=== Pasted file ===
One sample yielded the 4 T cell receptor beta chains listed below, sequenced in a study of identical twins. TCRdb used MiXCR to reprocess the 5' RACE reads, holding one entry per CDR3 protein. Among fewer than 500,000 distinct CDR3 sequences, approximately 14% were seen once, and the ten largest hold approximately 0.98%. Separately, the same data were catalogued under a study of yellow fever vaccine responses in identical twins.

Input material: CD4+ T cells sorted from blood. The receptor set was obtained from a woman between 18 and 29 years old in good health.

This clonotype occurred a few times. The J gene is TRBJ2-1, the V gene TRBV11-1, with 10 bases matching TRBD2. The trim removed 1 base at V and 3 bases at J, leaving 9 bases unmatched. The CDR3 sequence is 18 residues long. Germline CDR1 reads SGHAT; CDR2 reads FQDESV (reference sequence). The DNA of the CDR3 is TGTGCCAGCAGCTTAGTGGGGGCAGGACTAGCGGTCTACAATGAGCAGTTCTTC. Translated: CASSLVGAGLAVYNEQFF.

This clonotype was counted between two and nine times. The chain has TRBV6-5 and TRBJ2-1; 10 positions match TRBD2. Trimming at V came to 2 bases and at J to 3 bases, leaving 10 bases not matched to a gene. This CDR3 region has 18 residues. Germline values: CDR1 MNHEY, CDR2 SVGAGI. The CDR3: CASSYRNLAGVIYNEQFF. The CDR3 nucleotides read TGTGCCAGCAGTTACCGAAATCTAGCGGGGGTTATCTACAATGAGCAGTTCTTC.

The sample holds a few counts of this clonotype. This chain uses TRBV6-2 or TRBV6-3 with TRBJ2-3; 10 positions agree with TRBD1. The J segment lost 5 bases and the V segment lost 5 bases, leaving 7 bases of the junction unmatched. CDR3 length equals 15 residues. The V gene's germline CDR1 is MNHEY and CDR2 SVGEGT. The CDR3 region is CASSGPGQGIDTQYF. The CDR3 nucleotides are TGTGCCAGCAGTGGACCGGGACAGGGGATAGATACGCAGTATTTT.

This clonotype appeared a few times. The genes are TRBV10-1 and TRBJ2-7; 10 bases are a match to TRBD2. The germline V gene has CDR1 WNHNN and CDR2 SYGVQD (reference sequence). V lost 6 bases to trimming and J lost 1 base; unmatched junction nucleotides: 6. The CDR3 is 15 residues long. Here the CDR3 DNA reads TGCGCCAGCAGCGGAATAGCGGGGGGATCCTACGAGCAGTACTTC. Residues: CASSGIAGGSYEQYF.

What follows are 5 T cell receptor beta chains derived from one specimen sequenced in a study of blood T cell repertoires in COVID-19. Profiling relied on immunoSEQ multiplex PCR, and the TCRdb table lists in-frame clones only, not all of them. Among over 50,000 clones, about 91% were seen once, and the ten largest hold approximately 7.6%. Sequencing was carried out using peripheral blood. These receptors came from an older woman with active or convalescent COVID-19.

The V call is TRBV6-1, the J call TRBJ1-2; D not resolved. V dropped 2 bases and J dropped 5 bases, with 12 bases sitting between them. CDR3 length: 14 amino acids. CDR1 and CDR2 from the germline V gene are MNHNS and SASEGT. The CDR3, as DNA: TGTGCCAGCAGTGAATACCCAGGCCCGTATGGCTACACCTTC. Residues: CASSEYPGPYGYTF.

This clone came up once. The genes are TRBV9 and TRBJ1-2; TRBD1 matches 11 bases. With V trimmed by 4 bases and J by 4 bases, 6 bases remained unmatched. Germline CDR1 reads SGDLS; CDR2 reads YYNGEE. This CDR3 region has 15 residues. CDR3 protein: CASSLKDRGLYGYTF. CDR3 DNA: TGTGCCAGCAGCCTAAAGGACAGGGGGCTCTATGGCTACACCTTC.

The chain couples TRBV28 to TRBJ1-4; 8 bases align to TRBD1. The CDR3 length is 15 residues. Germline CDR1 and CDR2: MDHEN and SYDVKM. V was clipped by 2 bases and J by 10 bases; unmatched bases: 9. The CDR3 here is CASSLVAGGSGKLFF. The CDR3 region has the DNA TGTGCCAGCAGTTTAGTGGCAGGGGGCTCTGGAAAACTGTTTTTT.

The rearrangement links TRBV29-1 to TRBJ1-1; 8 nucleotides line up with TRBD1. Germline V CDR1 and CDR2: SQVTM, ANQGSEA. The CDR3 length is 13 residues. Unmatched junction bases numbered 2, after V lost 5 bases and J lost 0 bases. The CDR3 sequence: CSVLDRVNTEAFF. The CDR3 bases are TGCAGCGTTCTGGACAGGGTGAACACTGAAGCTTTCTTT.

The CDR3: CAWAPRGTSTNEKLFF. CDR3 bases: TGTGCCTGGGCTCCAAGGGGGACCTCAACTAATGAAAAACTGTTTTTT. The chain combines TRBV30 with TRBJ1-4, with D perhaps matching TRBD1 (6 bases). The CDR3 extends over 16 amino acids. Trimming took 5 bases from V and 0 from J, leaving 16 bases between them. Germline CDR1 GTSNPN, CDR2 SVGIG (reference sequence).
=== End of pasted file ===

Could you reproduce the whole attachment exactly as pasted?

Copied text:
One sample yielded the 4 T cell receptor beta chains listed below, sequenced in a study of identical twins. TCRdb used MiXCR to reprocess the 5' RACE reads, holding one entry per CDR3 protein. Among fewer than 500,000 distinct CDR3 sequences, approximately 14% were seen once, and the ten largest hold approximately 0.98%. Separately, the same data were catalogued under a study of yellow fever vaccine responses in identical twins.

Input material: CD4+ T cells sorted from blood. The receptor set was obtained from a woman between 18 and 29 years old in good health.

This clonotype occurred a few times. The J gene is TRBJ2-1, the V gene TRBV11-1, with 10 bases matching TRBD2. The trim removed 1 base at V and 3 bases at J, leaving 9 bases unmatched. The CDR3 sequence is 18 residues long. Germline CDR1 reads SGHAT; CDR2 reads FQDESV (reference sequence). The DNA of the CDR3 is TGTGCCAGCAGCTTAGTGGGGGCAGGACTAGCGGTCTACAATGAGCAGTTCTTC. Translated: CASSLVGAGLAVYNEQFF.

This clonotype was counted between two and nine times. The chain has TRBV6-5 and TRBJ2-1; 10 positions match TRBD2. Trimming at V came to 2 bases and at J to 3 bases, leaving 10 bases not matched to a gene. This CDR3 region has 18 residues. Germline values: CDR1 MNHEY, CDR2 SVGAGI. The CDR3: CASSYRNLAGVIYNEQFF. The CDR3 nucleotides read TGTGCCAGCAGTTACCGAAATCTAGCGGGGGTTATCTACAATGAGCAGTTCTTC.

The sample holds a few counts of this clonotype. This chain uses TRBV6-2 or TRBV6-3 with TRBJ2-3; 10 positions agree with TRBD1. The J segment lost 5 bases and the V segment lost 5 bases, leaving 7 bases of the junction unmatched. CDR3 length equals 15 residues. The V gene's germline CDR1 is MNHEY and CDR2 SVGEGT. The CDR3 region is CASSGPGQGIDTQYF. The CDR3 nucleotides are TGTGCCAGCAGTGGACCGGGACAGGGGATAGATACGCAGTATTTT.

This clonotype appeared a few times. The genes are TRBV10-1 and TRBJ2-7; 10 bases are a match to TRBD2. The germline V gene has CDR1 WNHNN and CDR2 SYGVQD (reference sequence). V lost 6 bases to trimming and J lost 1 base; unmatched junction nucleotides: 6. The CDR3 is 15 residues long. Here the CDR3 DNA reads TGCGCCAGCAGCGGAATAGCGGGGGGATCCTACGAGCAGTACTTC. Residues: CASSGIAGGSYEQYF.

What follows are 5 T cell receptor beta chains derived from one specimen sequenced in a study of blood T cell repertoires in COVID-19. Profiling relied on immunoSEQ multiplex PCR, and the TCRdb table lists in-frame clones only, not all of them. Among over 50,000 clones, about 91% were seen once, and the ten largest hold approximately 7.6%. Sequencing was carried out using peripheral blood. These receptors came from an older woman with active or convalescent COVID-19.

The V call is TRBV6-1, the J call TRBJ1-2; D not resolved. V dropped 2 bases and J dropped 5 bases, with 12 bases sitting between them. CDR3 length: 14 amino acids. CDR1 and CDR2 from the germline V gene are MNHNS and SASEGT. The CDR3, as DNA: TGTGCCAGCAGTGAATACCCAGGCCCGTATGGCTACACCTTC. Residues: CASSEYPGPYGYTF.

This clone came up once. The genes are TRBV9 and TRBJ1-2; TRBD1 matches 11 bases. With V trimmed by 4 bases and J by 4 bases, 6 bases remained unmatched. Germline CDR1 reads SGDLS; CDR2 reads YYNGEE. This CDR3 region has 15 residues. CDR3 protein: CASSLKDRGLYGYTF. CDR3 DNA: TGTGCCAGCAGCCTAAAGGACAGGGGGCTCTATGGCTACACCTTC.

The chain couples TRBV28 to TRBJ1-4; 8 bases align to TRBD1. The CDR3 length is 15 residues. Germline CDR1 and CDR2: MDHEN and SYDVKM. V was clipped by 2 bases and J by 10 bases; unmatched bases: 9. The CDR3 here is CASSLVAGGSGKLFF. The CDR3 region has the DNA TGTGCCAGCAGTTTAGTGGCAGGGGGCTCTGGAAAACTGTTTTTT.

The rearrangement links TRBV29-1 to TRBJ1-1; 8 nucleotides line up with TRBD1. Germline V CDR1 and CDR2: SQVTM, ANQGSEA. The CDR3 length is 13 residues. Unmatched junction bases numbered 2, after V lost 5 bases and J lost 0 bases. The CDR3 sequence: CSVLDRVNTEAFF. The CDR3 bases are TGCAGCGTTCTGGACAGGGTGAACACTGAAGCTTTCTTT.

The CDR3: CAWAPRGTSTNEKLFF. CDR3 bases: TGTGCCTGGGCTCCAAGGGGGACCTCAACTAATGAAAAACTGTTTTTT. The chain combines TRBV30 with TRBJ1-4, with D perhaps matching TRBD1 (6 bases). The CDR3 extends over 16 amino acids. Trimming took 5 bases from V and 0 from J, leaving 16 bases between them. Germline CDR1 GTSNPN, CDR2 SVGIG (reference sequence).